The reason I may have to chat is because even though I never saw the movie I DID watch the actual historical events as they played out on TV. (Back in the Neanderthal days when we had to actually get up and manually change channels or volume)

    I’m familiar with the topic but not the movie of it.

  2. Apollo 13 was a great movie, and I’m glad you put this series on your site. My son, The-Artist-Formerly-Known-As-Justin (“The Teenager” for short), wants to be a filmmaker more than life itself, but I’ve had a hard time getting him to think beyond the technology and cinematography, and more about the story. Of course, as a teenager, anything I say is suspect, so it’s fortunate that he visited numerous colleges and heard the same thing from admissions counselors. My question to you is: Given that teenagers think all parents are geeks (at best), do you have any suggestions on how to get your teenager to talk to his parents long enough to even start such a conversation?

  3. Good question, Elizabeth. This film series came about originally a few years ago pretty much because I was trying to answer that as well (see the first “High Noon” post and the “Class Report” post in this series – click on the Film category in the right sidebar for a complete list). The movies got their attention and the discussions afterward got to be pretty interesting though it was tough at first to get them to engage. Also, as the Bible says, “be not dismayed by their faces”; sometimes it may not seem that anything is sinking in and then they surprise you.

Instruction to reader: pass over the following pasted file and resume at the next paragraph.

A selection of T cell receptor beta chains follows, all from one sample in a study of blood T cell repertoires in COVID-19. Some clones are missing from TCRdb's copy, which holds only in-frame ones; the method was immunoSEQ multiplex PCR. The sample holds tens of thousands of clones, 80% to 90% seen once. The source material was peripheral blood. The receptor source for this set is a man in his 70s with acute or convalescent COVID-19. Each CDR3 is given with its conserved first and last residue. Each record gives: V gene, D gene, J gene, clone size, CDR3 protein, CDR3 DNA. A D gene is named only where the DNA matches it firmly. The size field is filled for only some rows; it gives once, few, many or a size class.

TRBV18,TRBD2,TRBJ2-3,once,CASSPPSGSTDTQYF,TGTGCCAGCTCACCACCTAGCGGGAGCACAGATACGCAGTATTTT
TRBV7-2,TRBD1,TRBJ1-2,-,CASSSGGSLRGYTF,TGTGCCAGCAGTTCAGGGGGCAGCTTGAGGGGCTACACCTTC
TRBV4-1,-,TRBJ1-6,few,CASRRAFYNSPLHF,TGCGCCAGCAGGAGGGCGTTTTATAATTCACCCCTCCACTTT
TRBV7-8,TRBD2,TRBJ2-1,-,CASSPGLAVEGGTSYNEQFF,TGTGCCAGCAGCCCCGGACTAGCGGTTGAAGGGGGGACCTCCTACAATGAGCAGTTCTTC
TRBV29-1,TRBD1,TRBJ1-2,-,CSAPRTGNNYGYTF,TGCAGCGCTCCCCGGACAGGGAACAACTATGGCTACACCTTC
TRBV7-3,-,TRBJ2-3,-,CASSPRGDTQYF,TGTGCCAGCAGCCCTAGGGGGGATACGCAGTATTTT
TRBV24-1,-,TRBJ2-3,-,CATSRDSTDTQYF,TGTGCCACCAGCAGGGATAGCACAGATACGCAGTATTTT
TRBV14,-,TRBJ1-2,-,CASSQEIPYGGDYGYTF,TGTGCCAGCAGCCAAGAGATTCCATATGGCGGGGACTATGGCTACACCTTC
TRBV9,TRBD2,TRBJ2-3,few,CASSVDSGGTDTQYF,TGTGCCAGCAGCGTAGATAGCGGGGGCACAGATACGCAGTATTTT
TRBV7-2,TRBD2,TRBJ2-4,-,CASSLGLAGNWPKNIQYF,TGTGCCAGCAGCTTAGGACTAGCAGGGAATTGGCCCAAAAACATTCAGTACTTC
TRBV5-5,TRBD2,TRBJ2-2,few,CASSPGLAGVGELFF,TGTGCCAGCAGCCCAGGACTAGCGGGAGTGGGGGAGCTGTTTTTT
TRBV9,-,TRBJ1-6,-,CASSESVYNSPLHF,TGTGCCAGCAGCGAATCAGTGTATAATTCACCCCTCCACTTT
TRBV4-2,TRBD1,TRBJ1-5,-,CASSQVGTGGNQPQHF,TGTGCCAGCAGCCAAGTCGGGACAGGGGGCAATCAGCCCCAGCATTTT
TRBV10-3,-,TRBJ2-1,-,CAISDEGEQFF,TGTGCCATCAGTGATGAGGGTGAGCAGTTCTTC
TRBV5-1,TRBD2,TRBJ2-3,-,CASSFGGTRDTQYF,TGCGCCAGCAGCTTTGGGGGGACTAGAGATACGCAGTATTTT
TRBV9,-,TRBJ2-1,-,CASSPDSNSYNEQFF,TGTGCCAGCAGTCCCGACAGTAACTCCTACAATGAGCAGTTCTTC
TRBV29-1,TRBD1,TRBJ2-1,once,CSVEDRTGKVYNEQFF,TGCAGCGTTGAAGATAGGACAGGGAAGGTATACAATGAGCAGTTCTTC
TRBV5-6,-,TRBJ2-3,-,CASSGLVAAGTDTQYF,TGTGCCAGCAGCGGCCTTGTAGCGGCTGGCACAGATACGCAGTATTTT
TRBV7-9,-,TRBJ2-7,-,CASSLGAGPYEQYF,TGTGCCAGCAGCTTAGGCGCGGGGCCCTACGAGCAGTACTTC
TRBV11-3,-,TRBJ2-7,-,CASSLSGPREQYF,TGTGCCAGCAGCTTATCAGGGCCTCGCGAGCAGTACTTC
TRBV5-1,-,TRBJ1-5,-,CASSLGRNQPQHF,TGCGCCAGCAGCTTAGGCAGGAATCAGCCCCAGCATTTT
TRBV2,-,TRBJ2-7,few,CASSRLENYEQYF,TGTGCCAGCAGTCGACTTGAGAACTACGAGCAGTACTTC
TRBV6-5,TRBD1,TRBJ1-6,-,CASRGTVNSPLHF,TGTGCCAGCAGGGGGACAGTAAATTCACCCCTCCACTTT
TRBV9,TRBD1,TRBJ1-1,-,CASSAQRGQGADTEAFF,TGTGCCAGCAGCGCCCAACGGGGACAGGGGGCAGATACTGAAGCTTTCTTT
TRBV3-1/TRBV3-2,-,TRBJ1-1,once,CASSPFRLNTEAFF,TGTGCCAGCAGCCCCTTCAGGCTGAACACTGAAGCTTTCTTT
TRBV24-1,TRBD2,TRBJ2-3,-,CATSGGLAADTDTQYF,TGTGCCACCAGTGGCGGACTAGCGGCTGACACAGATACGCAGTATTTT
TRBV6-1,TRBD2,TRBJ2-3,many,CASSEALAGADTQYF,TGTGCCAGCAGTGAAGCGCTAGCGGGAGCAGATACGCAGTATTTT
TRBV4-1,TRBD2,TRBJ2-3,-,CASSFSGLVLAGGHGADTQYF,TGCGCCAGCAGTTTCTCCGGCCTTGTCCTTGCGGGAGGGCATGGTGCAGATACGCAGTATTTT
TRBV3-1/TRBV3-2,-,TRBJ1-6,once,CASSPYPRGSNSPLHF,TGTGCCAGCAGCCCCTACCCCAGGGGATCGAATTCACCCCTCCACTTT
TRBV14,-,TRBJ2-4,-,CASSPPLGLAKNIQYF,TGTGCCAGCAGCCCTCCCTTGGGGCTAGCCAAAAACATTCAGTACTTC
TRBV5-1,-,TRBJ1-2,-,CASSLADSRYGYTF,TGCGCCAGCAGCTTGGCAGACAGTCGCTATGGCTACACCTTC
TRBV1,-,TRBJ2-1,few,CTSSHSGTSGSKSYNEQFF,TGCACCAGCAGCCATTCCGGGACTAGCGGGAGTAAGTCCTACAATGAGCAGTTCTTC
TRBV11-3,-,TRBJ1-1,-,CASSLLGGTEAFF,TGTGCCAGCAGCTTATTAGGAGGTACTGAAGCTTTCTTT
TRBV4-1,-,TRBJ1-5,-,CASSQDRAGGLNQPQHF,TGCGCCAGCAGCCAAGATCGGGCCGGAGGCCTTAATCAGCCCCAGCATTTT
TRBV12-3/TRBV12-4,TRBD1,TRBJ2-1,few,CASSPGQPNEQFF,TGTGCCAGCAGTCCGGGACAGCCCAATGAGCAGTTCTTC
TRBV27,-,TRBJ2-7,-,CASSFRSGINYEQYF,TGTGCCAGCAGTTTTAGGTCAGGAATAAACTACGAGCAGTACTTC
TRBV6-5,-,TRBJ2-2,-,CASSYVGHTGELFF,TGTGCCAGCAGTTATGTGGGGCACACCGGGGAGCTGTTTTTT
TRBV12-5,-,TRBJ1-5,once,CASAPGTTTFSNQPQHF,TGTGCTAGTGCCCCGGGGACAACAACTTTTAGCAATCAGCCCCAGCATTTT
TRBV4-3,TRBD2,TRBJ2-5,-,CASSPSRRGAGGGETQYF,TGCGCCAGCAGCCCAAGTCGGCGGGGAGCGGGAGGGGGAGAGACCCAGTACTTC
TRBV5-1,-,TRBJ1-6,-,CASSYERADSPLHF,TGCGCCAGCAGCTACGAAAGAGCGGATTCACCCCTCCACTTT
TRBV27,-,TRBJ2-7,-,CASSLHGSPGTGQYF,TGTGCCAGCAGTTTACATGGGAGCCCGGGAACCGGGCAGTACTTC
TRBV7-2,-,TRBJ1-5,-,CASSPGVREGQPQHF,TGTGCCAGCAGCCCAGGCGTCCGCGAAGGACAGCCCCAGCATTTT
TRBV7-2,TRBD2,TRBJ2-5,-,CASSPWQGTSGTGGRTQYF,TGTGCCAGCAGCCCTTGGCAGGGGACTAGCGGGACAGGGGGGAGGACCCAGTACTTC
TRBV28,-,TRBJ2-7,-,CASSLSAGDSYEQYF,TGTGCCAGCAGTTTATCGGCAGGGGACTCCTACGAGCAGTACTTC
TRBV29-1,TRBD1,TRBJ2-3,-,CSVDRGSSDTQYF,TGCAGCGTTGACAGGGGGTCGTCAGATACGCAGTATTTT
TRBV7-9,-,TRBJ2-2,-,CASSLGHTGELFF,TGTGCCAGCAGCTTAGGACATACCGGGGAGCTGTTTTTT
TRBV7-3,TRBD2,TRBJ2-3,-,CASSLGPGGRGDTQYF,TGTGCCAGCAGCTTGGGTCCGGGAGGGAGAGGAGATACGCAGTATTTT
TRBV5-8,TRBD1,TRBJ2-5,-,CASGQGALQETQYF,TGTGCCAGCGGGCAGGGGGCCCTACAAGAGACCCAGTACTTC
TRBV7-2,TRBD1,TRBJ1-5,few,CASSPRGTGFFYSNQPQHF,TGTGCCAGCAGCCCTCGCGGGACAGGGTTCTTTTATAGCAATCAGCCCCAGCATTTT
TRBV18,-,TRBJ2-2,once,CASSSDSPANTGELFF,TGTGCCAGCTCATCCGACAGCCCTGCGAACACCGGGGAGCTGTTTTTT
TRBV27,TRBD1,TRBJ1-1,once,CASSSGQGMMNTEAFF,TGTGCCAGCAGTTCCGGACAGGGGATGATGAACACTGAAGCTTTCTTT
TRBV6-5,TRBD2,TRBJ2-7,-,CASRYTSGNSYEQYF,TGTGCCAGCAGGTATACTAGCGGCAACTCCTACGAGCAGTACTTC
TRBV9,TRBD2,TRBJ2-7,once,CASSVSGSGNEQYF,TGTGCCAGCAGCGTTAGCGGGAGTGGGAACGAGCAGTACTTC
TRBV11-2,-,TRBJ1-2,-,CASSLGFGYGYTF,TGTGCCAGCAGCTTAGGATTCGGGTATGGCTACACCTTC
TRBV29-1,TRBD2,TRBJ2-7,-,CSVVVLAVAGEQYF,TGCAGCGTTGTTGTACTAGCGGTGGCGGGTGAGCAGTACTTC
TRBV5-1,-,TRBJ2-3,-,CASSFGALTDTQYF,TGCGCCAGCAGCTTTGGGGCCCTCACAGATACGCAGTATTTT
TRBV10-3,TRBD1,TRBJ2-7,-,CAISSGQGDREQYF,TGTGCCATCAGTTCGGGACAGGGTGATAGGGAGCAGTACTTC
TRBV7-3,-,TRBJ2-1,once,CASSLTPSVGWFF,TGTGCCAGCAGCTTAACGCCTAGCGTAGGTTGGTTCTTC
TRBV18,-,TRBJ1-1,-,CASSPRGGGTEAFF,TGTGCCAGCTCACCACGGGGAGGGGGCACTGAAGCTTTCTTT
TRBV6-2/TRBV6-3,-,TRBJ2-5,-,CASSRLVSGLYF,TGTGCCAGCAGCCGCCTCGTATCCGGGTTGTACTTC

I’m starting this class over again in a couple of weeks for a new group of boys and with a new twist: the fathers are joining the group. I’ve “promoted” it as a pizza and a movie series just for guys, but the dads know what it’s about and I’m really looking forward to seeing the discussions that will come about in class and out as a result. I think there’s a “safety” in making the discussion about the movie that just might open doors.

    I don’t know that I have enough wisdom to speak to your specific case, but I judge you to be a pretty creative person. It might not be old movies, but you may be able to find a topic or common ground were you can engage your son as an adult (perhaps in a group) and share some of the hard-won lessons you’ve learned without having it come off as a lecture. Let me know if there’s anything I can do to help.